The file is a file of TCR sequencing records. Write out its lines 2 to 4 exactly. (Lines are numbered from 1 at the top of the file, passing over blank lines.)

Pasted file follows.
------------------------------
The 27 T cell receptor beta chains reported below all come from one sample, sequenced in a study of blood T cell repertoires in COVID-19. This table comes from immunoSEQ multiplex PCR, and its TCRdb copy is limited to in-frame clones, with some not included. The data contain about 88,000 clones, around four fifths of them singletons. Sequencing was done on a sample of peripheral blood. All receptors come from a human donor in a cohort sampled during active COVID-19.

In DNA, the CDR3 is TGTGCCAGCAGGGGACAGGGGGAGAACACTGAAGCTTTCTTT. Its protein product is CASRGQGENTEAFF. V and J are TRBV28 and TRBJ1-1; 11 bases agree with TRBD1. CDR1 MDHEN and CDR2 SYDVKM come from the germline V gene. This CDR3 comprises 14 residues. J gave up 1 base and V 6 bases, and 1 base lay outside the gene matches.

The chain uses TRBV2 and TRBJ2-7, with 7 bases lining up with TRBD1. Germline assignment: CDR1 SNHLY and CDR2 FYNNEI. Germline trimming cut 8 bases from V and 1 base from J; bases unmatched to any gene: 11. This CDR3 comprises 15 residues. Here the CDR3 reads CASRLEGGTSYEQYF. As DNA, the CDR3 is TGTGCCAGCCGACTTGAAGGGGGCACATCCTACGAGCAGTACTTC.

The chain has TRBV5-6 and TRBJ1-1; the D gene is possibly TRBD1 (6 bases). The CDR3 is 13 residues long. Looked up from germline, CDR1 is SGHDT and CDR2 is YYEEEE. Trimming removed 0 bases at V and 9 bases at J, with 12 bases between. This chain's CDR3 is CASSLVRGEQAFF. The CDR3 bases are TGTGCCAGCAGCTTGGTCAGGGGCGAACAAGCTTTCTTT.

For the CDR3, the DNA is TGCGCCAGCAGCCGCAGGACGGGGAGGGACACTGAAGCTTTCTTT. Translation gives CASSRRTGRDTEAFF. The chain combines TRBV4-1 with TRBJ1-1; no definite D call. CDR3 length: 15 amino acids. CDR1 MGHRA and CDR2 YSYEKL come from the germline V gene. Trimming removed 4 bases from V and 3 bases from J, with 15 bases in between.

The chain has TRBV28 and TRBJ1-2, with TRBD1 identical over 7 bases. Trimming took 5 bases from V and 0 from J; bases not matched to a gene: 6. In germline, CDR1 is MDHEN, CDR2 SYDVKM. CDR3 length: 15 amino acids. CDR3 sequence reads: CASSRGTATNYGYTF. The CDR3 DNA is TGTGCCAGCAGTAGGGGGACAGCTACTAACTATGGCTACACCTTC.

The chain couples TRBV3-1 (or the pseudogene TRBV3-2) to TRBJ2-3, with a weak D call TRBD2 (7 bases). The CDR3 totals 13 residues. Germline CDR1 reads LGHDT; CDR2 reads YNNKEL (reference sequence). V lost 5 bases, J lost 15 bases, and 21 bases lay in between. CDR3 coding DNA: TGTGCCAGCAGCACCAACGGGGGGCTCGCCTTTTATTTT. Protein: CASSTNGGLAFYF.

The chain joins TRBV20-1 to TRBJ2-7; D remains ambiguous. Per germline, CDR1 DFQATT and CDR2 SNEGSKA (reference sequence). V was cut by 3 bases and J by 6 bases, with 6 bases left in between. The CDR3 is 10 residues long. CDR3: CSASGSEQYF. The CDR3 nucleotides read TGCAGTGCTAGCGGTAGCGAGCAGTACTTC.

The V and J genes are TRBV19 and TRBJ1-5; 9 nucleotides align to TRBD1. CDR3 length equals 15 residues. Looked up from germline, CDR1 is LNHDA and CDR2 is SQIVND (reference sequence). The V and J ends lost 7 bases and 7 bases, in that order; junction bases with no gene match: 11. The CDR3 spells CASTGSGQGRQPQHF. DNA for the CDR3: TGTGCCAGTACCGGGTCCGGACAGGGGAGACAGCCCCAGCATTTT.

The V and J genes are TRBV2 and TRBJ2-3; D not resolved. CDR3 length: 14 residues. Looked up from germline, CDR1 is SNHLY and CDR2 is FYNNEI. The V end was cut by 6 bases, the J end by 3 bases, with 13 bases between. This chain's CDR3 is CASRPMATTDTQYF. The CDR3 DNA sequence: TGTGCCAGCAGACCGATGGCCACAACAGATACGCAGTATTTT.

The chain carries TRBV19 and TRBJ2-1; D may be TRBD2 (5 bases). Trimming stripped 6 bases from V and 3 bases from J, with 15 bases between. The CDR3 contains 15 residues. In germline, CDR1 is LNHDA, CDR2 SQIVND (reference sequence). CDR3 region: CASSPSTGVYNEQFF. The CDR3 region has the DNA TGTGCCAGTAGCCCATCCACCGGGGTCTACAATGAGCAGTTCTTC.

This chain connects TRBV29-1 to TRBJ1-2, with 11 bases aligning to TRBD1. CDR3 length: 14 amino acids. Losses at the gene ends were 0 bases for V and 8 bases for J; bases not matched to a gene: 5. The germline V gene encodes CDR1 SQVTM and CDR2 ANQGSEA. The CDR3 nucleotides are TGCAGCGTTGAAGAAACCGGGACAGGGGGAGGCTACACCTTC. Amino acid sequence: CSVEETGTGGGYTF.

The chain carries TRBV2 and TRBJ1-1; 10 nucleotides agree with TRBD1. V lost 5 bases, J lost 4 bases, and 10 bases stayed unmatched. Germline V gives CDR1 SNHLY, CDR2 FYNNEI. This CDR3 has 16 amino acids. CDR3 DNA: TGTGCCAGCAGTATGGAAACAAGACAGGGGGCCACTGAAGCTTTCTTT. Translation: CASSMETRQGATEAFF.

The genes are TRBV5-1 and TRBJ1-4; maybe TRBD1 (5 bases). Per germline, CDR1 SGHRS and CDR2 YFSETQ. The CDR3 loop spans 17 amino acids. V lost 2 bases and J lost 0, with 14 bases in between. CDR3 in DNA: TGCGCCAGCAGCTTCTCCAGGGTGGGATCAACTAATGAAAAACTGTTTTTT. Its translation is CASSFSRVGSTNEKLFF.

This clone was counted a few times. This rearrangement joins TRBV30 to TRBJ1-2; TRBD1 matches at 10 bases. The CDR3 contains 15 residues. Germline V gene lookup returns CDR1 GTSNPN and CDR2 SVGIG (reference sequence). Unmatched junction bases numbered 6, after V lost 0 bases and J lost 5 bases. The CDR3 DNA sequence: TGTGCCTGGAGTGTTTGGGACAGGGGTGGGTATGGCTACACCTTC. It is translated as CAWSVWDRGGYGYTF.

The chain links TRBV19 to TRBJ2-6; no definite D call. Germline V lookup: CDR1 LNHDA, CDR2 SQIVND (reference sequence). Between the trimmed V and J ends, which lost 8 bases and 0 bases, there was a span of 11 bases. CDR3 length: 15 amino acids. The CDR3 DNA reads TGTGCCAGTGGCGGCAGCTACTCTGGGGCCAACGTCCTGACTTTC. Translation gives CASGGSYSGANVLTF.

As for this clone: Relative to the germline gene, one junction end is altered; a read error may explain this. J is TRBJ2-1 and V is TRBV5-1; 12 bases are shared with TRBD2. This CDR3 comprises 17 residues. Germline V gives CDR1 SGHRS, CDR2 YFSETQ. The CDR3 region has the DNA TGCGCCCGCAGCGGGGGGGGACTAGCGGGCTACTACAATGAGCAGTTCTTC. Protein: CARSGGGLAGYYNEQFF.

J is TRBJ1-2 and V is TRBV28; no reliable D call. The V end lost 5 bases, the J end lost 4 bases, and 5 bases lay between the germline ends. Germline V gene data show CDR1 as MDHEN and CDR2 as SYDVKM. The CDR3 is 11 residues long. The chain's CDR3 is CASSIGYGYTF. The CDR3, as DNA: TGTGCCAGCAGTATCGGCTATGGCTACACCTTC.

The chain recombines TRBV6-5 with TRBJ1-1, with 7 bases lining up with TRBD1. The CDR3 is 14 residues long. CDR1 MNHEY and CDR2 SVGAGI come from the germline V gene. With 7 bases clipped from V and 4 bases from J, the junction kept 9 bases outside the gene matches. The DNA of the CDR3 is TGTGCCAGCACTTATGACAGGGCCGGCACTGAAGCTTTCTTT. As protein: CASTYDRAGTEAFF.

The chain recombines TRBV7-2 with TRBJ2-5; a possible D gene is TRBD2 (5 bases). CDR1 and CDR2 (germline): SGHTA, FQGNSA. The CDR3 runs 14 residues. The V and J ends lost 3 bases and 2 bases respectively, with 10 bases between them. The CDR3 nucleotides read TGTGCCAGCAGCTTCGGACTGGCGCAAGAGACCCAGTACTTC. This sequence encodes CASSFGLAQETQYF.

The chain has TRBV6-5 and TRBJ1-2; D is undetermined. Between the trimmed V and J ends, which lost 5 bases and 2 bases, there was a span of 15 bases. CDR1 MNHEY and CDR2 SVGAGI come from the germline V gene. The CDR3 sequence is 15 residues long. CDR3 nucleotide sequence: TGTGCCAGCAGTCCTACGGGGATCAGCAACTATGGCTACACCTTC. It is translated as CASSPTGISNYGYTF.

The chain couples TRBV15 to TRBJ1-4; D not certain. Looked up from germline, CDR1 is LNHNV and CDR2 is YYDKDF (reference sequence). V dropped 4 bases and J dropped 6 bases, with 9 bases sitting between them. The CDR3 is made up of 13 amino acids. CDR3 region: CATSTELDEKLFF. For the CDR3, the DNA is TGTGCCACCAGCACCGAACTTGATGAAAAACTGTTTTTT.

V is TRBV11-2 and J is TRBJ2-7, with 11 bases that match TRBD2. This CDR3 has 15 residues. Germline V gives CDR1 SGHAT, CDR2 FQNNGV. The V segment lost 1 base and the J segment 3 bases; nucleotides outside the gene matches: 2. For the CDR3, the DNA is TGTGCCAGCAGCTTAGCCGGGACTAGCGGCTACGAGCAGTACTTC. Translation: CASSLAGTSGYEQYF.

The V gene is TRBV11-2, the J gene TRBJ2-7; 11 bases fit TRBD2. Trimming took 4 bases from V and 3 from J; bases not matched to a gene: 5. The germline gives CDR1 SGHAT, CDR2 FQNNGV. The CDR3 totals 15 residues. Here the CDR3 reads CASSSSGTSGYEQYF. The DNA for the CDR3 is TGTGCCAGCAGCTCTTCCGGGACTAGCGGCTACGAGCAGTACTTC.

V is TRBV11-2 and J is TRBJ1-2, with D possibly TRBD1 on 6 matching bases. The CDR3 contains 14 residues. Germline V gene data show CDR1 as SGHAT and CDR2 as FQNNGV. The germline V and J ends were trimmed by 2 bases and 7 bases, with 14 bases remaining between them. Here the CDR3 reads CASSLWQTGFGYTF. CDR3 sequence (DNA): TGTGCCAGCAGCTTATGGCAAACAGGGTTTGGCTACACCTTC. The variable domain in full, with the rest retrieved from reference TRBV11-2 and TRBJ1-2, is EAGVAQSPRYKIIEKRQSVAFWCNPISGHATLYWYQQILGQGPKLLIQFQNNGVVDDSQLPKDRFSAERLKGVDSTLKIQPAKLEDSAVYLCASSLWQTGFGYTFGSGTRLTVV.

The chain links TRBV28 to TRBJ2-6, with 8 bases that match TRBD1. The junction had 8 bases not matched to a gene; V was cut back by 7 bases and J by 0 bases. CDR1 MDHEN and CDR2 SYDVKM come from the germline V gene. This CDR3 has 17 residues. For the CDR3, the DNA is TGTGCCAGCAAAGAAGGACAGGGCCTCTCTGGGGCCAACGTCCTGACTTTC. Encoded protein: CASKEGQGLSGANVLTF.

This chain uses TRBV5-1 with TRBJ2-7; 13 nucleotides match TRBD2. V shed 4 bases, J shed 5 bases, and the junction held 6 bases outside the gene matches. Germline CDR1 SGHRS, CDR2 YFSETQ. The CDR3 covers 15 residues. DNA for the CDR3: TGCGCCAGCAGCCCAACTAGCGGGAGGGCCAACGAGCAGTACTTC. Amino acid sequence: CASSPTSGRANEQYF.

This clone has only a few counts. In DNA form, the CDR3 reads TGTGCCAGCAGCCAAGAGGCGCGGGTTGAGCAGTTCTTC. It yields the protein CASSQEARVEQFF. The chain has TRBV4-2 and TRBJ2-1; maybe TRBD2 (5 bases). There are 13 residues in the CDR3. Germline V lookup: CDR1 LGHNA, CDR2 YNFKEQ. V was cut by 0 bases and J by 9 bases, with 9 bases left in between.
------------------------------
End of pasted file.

In DNA, the CDR3 is TGTGCCAGCAGGGGACAGGGGGAGAACACTGAAGCTTTCTTT. Its protein product is CASRGQGENTEAFF. V and J are TRBV28 and TRBJ1-1; 11 bases agree with TRBD1. CDR1 MDHEN and CDR2 SYDVKM come from the germline V gene. This CDR3 comprises 14 residues. J gave up 1 base and V 6 bases, and 1 base lay outside the gene matches.

The chain uses TRBV2 and TRBJ2-7, with 7 bases lining up with TRBD1. Germline assignment: CDR1 SNHLY and CDR2 FYNNEI. Germline trimming cut 8 bases from V and 1 base from J; bases unmatched to any gene: 11. This CDR3 comprises 15 residues. Here the CDR3 reads CASRLEGGTSYEQYF. As DNA, the CDR3 is TGTGCCAGCCGACTTGAAGGGGGCACATCCTACGAGCAGTACTTC.

The chain has TRBV5-6 and TRBJ1-1; the D gene is possibly TRBD1 (6 bases). The CDR3 is 13 residues long. Looked up from germline, CDR1 is SGHDT and CDR2 is YYEEEE. Trimming removed 0 bases at V and 9 bases at J, with 12 bases between. This chain's CDR3 is CASSLVRGEQAFF. The CDR3 bases are TGTGCCAGCAGCTTGGTCAGGGGCGAACAAGCTTTCTTT.